Try Linux

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There are several ways to get started with Linux and Open Source software. Here are a few ways to get your feet wet without taking the plunge of a full Linux installation on your system.

1 - Try Open Source Software

You can get acquainted with open source software without installing the Linux operating system. Some of the most popular open source packages, like Open Office and GIMP can be run on Windows and Apple/Macintosh computers. Here is a list of programs you can try from your current operating system.
Open Office Office suite including word processor, spreadsheet and presentation apps
LibreOffice Office suite including word processor, spreadsheet and presentation apps
GIMP Photoshop-like image editor
Blender High quality video editor
Audacity Music/Audio editor
Firefox Web browser
Thunderbird Email client
VLC Audio/Video and media player.

2 - Try Linux without Installing

There are many "Live" Linux distributions that let you install and run Linux from a CD or USB stick. That way you boot your computer into Linux without touching your current installation. When you are finished, simply shut down your computer, remove the CD or USB drive and reboot. Your compute will be right back to your old OS.

There are several good "Live" versions. We suggest Ubuntu, Linux Mint Fedora and Puppy Linux (Click here for links). The Linux Foundation recommends The Five Best Linux Live CDs. Click Here for that link. There is also The Linux Live Creator, a utility to make a live Linux version from the distribution of your choice.

3 - Install Linux

We will write about taking the plunge real soon. Below is a list of some Linux distributions we have tried or played with.

Distro_____ ________ Description_______________
Arch "Arch Linux is a lightweight and general purpose, flexible Linux distribution that tries to Keep It Simple. It is an independently developed, GNU/Linux distribution that is versatile enough to suit any role." Arch is definitely a "roll your own" Linux distribution, better suited for people familiar with Linux in the command line.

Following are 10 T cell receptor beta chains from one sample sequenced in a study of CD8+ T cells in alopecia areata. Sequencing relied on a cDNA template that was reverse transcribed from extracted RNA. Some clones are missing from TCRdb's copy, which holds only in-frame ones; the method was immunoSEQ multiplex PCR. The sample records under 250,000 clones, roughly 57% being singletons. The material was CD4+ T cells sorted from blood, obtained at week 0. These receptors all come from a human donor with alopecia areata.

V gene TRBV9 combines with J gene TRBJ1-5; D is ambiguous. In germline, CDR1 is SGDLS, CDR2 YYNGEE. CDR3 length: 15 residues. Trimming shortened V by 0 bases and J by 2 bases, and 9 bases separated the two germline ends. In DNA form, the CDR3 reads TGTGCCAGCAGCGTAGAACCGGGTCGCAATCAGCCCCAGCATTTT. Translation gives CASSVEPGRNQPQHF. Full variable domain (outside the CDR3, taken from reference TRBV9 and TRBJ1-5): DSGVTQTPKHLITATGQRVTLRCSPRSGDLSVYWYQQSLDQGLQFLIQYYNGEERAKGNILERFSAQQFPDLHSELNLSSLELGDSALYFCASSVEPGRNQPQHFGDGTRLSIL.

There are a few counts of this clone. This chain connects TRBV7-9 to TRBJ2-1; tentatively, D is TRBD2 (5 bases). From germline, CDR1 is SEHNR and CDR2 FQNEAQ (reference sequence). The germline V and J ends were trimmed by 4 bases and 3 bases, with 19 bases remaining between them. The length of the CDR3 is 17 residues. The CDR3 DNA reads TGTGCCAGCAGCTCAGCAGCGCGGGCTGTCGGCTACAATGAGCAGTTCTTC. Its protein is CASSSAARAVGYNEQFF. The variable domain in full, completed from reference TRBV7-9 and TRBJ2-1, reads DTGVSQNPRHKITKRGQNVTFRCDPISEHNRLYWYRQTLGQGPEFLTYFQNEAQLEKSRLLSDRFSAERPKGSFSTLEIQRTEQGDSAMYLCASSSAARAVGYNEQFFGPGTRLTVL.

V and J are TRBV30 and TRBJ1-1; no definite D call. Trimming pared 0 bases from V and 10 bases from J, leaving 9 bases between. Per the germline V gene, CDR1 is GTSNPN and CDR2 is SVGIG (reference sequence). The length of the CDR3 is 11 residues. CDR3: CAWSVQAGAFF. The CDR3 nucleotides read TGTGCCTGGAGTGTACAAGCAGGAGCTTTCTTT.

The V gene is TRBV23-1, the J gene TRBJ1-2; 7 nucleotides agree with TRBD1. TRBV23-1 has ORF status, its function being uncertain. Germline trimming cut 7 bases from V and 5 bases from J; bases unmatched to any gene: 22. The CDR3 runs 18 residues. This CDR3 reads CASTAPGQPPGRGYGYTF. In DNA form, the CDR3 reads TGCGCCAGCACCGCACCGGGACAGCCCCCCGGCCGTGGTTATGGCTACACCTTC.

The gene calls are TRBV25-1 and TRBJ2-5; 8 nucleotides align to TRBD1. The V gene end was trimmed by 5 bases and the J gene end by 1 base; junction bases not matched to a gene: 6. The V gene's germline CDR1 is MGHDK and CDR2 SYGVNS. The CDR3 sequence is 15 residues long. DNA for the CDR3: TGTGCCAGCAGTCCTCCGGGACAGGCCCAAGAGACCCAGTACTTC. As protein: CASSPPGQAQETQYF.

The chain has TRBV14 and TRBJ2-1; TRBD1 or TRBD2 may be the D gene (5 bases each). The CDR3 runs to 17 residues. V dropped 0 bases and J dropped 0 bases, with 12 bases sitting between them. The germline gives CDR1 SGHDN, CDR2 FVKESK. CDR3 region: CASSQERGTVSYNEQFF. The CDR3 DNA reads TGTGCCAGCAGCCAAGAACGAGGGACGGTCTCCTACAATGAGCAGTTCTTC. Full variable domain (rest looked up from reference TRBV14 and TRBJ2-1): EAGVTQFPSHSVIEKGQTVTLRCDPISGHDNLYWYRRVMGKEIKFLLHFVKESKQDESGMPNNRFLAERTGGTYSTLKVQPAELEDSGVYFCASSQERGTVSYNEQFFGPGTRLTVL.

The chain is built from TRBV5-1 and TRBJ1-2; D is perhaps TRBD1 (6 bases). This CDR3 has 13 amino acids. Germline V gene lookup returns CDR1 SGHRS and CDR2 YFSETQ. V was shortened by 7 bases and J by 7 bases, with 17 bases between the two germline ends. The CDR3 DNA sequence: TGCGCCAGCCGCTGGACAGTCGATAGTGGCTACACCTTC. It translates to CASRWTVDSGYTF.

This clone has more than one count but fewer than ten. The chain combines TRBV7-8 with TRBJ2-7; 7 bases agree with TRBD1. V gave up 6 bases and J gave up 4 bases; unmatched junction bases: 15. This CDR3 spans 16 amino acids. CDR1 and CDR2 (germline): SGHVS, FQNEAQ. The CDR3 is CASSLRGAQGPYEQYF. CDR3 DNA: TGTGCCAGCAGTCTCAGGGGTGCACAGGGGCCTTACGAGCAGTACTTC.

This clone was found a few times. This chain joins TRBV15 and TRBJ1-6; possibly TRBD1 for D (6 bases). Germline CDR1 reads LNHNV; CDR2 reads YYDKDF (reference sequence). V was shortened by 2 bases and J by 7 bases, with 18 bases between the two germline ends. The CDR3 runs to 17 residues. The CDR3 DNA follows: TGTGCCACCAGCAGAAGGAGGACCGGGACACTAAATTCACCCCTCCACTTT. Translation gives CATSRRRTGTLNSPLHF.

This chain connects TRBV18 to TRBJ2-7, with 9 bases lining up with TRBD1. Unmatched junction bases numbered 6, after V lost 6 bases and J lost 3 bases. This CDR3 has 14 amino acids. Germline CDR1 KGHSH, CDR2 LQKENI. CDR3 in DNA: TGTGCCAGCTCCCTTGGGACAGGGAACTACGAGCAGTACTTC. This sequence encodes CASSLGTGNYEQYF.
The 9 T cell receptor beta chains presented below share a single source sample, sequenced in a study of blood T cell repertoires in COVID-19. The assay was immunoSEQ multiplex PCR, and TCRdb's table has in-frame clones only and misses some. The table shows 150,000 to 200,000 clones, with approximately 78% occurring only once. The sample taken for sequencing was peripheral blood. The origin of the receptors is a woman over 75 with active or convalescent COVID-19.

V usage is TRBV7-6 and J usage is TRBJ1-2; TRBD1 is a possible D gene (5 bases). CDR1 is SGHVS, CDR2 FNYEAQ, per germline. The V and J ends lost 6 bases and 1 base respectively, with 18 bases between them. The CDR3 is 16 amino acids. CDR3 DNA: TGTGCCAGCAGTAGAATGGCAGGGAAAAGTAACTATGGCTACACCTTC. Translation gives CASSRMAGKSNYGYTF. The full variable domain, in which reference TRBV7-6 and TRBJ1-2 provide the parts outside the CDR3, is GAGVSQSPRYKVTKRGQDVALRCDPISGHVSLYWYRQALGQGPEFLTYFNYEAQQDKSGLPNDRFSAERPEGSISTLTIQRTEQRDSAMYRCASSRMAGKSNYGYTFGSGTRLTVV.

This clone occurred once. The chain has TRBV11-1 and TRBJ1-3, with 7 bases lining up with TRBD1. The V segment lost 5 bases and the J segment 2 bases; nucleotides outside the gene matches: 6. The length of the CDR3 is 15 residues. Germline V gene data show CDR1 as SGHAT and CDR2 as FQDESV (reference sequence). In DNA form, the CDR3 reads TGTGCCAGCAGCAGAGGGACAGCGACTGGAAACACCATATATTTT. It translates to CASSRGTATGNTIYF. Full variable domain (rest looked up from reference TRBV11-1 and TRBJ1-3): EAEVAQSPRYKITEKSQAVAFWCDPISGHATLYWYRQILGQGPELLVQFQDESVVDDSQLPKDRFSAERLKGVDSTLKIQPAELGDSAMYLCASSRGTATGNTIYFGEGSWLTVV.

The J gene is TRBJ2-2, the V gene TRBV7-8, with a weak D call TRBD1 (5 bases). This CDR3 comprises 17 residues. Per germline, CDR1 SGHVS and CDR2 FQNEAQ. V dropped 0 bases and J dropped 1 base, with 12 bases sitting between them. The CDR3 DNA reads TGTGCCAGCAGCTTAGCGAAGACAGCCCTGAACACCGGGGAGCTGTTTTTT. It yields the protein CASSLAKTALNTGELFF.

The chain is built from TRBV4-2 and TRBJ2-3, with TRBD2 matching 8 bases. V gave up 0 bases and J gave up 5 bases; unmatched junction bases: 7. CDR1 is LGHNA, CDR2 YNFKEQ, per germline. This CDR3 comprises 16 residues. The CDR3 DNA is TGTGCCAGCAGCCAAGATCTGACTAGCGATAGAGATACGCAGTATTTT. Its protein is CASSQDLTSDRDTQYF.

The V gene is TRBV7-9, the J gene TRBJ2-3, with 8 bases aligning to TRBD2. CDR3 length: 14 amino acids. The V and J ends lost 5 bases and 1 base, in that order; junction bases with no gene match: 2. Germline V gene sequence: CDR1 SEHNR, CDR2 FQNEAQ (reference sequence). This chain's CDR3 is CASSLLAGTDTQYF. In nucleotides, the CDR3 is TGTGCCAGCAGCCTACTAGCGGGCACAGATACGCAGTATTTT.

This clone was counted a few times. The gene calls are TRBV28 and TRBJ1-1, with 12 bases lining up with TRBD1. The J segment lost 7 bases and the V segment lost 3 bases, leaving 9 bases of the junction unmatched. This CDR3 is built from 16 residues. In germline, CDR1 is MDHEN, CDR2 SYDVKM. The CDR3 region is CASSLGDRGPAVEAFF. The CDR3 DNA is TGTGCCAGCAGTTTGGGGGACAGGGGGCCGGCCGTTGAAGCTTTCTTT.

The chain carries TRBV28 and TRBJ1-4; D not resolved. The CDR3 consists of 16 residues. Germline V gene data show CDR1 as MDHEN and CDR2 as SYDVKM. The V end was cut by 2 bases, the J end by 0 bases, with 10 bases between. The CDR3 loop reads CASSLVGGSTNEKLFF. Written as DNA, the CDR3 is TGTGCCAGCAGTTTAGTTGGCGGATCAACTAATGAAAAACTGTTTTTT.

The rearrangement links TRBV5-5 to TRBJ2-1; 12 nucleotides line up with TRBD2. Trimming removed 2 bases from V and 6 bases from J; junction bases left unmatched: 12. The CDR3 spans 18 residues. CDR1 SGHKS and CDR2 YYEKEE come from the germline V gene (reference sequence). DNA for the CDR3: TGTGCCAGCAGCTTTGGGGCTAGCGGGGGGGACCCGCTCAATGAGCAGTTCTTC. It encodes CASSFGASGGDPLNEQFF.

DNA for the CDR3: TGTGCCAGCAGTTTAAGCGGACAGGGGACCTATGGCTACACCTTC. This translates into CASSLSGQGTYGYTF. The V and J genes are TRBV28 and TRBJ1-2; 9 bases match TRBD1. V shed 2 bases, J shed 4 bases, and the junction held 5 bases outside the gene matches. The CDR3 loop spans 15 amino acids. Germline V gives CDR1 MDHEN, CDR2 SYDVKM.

Debian Debian is one of then oldest Linux distributions. It makes an Ideal server and generally uses the most bug free, stable (old) software packages. While Debian can be easily installed on most desktop and laptop computers it is better suited for more experienced Linux users.
Fedora Fedora is the workstation distribution of Red Hat Enterprise version of Linux. It uses the "K" Desktop Environment (KDE) which is considered by many to be a highly developed user interface with many useful utilities. My experience would add that Fedora is better suited for use on newer more powerful machines.
Gentoo "Gentoo is a flexible, source-based Linux distribution that becomes just about any system you need." It is another "roll your own" Linux distribution that installs a base system and then lets you put together a custom system from their package system. Definitely for experienced Linux users.
Mint "The purpose of Linux Mint is to produce a modern, elegant and comfortable operating system which is both powerful and easy to use." Mint is very popular with Linux geeks because of their work on a new desktop environment called Cinnamon. Linux Mint is based on the Ubuntu distribution and offers a variety of desktop environments in their quest to satisfy a wide range of new users. Mint is easy to use and install and a good distribution for first time users.
Puppy Puppy is a very small, light weight Linux distribution that is perfect to run from a CD or USB. It has an easy to use, graphic interface and can be installed on a hard drive, so it's a good distribution for older hardware. I recommend running Puppy from a "live boot" CD or USB drive to check out Linux without installing it on your system.
Slackware Slackware Linux is an advanced Linux operating system, designed with the twin goals of ease of use and stability." Slackware is an old distribution that I have used on machines that would accept no other version of Linux.
Suse Suse Linux is another enterprise version of Linux, like Red Hat. Suse bought Novell a few years ago and is a German company. OpenSuse just released a new workstation distribution after a bunch of years. They have given it a version of 42.1 and it has gotten some good reviews. I would guess it is much like Fedora since Suse and Red Hat cater to the same clientele.
Ubuntu Ubuntu is probably the most popular end user Linux distribution. It runs on a wide variety of devices from desktop and laptop computers to phones and tablets. Its default desktop environment (Unity) has received criticism and a reason why many folks have moved to Linux Mint. Other Desktop environments can be installed but that takes a little work. Ubuntu is easy to install and use, and is highly recommended for new Linux users (especially if you can stomach the Unity DE).
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